Of all the major stars Sega signed licensing deals with in the early 90s to support the Genesis Michael Jackson was undoubtedly the biggest name possible. This was MJ near his absolute peak in popularity; Bad was stilling enjoying success years after its release and Moonwalker had hit theaters and enjoyed success, although honestly I don’t know why. Signing him to star in a game is one thing but how do you go about creating a game based around Michael Jackson? Though it bears the name of the movie it’s not as if the film had an actual narrative that lent itself to awesome gameplay. Yet somehow Sega did it and while the game certainly isn’t a classic it is still enjoyable yet bizarre.
Mr. Big (who was played by Joe Pesci, ironic I guess) has kidnapped children and hidden them all around the city, leaving Michael Jackson to find them and try to catch him in the end. Curiously all the children are girls who resemble Katie from the movie; I’m sure certain legal troubles had something to do with that but I digress.
If Michael were alive today and the game made now I’m sure it would be a generic rhythm game. But Sega had no such luck and would have to go along a different tact. Sega’s solution was to take the basic framework from the “movie” and a pinch of Shinobi to the proceedings. Seriously this is Shinobi with a dancing Michael Jackson instead of a bad ass ninja. It’s a bit shameless to copy your own work but hell why not? This was the equivalent of a killer app and I’m sure they wanted to get something out on store shelves as soon as possible.
Decked out in his smooth criminal garb the thought of Michael Jackson flashing a gun is so silly that I can’t imagine it. Rather than flashy weapons you’ll take on the bad guys using what MJ is best known for; his dance moves. Your primary offense is a kick or punch that gives off a little fairy dust as long as your life bar is 80% full. The dance button performs a number of functions; when tapped lightly you’ll spin which can take out enemies. Hold it down longer and you’ll spin and throw your fedora like a boomerang. Keep it held even further and you’ll perform an ensemble dance number with all on screen enemies joining in and dying at its climax. Using these moves takes up life but all it takes is rescuing one child to nearly refill it.
While some of the children are in plain sight most are hidden in some pretty fucked locations. The children can be almost anywhere, behind doors, windows, in the trunks of cars (!) and even behind gravestones. The levels are relatively compact in the early going but start to become larger in scope as you progress making it harder and harder to find the children. The empty doors of the initial stages give way to bombs and other such oddities that will take away health, this time like Revenge of Shinobi.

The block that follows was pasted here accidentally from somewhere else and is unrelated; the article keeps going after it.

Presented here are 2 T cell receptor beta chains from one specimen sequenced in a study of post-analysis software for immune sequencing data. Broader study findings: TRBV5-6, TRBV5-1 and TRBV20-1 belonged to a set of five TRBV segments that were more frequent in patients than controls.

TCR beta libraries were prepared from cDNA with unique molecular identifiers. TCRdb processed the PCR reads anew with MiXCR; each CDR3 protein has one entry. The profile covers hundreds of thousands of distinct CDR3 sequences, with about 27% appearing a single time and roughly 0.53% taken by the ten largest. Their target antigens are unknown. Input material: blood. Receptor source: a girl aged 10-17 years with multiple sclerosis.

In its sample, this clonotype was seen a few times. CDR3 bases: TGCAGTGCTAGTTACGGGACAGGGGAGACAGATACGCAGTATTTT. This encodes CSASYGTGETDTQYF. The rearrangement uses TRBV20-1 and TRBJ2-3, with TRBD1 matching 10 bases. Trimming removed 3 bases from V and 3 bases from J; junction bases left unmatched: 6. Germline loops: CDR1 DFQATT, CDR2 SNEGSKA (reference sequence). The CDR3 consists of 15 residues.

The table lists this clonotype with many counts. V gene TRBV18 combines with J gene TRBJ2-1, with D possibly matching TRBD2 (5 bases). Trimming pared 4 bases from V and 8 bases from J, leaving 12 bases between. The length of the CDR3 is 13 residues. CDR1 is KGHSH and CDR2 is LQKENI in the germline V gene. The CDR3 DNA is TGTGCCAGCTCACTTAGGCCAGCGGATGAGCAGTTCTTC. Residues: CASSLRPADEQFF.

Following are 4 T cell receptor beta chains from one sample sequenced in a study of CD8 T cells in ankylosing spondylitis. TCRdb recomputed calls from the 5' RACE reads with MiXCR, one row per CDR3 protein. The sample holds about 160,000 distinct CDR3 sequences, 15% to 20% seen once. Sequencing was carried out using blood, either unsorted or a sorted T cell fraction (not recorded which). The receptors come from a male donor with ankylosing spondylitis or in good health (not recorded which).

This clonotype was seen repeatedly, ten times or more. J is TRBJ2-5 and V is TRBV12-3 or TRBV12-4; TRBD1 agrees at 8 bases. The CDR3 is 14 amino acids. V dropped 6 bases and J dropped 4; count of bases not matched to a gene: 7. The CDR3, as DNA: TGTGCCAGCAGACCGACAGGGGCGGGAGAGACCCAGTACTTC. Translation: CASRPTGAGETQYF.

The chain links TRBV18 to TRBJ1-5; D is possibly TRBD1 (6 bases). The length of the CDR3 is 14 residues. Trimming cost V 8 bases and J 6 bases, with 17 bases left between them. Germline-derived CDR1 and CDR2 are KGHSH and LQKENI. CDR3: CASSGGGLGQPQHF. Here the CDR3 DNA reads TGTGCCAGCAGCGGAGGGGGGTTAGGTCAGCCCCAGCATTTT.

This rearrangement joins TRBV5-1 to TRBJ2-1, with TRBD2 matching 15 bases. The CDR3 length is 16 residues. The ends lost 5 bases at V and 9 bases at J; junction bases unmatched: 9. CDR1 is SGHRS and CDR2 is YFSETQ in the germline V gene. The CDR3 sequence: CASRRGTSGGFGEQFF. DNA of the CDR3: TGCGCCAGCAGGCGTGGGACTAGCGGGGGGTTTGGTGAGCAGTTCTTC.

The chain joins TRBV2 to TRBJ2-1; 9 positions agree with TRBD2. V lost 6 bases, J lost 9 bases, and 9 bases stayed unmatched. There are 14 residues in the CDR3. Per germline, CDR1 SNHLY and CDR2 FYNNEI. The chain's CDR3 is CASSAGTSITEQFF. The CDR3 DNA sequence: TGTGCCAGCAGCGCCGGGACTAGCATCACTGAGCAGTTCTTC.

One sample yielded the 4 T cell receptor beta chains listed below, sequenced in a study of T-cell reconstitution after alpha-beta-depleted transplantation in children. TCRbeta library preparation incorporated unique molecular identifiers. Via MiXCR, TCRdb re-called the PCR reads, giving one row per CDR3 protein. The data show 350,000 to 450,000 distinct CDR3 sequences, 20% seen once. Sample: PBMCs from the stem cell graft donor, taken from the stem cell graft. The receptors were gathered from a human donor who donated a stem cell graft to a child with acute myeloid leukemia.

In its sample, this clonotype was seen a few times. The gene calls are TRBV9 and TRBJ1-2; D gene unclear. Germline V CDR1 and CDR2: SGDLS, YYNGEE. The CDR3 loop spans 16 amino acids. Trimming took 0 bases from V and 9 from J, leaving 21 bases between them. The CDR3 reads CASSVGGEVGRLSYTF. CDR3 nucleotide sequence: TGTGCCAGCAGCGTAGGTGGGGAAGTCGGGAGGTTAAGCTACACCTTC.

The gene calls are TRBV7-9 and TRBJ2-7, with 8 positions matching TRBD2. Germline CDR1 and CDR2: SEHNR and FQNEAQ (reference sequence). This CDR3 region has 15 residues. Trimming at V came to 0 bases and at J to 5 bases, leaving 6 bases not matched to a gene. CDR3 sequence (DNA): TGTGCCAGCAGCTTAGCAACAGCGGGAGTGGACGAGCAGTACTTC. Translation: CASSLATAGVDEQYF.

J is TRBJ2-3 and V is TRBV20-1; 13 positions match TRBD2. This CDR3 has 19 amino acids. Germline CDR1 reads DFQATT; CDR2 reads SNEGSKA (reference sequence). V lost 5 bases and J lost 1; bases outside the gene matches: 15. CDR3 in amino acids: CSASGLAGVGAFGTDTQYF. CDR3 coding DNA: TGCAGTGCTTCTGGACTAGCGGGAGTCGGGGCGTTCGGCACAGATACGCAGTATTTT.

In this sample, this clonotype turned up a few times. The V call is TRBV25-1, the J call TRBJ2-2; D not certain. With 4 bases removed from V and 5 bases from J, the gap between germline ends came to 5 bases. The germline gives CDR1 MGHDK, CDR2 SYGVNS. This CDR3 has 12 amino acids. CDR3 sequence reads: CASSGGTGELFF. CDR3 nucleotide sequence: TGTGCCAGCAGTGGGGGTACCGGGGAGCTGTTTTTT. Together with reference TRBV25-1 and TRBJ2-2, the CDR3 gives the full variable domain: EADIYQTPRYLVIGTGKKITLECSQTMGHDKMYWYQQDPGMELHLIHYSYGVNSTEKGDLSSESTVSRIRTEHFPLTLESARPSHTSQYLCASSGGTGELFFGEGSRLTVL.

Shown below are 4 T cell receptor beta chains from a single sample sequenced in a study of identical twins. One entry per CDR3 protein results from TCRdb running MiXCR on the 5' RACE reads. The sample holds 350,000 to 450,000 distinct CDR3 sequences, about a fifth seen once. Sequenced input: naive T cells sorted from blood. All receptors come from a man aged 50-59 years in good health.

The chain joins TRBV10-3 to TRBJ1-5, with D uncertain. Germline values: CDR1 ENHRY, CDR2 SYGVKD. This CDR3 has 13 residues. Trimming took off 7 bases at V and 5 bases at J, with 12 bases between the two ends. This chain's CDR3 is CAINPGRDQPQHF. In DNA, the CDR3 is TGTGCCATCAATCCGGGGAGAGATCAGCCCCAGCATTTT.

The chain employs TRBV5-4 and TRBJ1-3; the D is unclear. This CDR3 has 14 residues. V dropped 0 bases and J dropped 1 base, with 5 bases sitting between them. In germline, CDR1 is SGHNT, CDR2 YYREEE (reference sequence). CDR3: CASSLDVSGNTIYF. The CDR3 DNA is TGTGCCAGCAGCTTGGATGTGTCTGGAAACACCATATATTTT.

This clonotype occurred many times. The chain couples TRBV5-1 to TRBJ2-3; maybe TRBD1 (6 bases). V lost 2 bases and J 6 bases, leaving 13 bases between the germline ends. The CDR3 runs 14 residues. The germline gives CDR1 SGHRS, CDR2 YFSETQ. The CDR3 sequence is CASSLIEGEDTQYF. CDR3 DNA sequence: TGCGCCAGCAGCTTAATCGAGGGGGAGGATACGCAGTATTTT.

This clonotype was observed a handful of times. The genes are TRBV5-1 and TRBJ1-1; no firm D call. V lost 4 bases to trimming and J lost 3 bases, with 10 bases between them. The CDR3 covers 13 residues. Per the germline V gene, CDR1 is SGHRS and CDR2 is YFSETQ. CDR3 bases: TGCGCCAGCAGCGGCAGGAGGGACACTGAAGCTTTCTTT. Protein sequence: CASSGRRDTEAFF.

Comparisons to Shinobi aside you have to admit Moonwalker is a strange game when you step back and look at its constituent parts. Dancing around and flinging fairy dust at gangsters, zombies (yes zombies) and spiders is as silly as it gets. There’s only one power-up, a shooting star that will appear under set conditions and will transform you into mecha Michael Jackson, able to fly around and shoot lasers. Granted it’s useless since you can’t save kids in that form and the enemies will respawn anyway but you can at least get a feel for the levels. Once you’ve found all the kids Bubbles will sit on your shoulder and guide you to the exit of the level where you’ll face an onslaught of thugs before continuing onward. And in the final level you turn into a spaceship at which point the game becomes a shooter. Yes, seriously.
As solid as the controls are the game cannot overcome its repetition. The enemy AI is beyond dumb with soldiers who have you dead to rights instead simply staring. Because the AI lacks intelligence each level is filled with tons of them and it becomes tiring to fight the same bad guys repeatedly and it only becomes worse by the midpoint. Even the music, and I love Michael Jackson’s hits, repeats on an endless loop.
Speaking of the music, it’s pretty fantastic. Each level, which is split into three parts, features one song off the Bad album and the Genesis does a pretty good job replicating each song minus the lyrics. It’s a pretty nice audio treat for fans of the movie and album. The backgrounds might not be all that great but the animation is spectacular, replicating Michael’s dance moves to the letter. Unlike Atari with ET Sega spare no expense when it came to the game’s production values.
Weirdness aside Moonwalker turned out better than it probably should have given the game’s source of inspiration. It’s still not a title that I would recommend over the platform’s best but you could certainly do worse.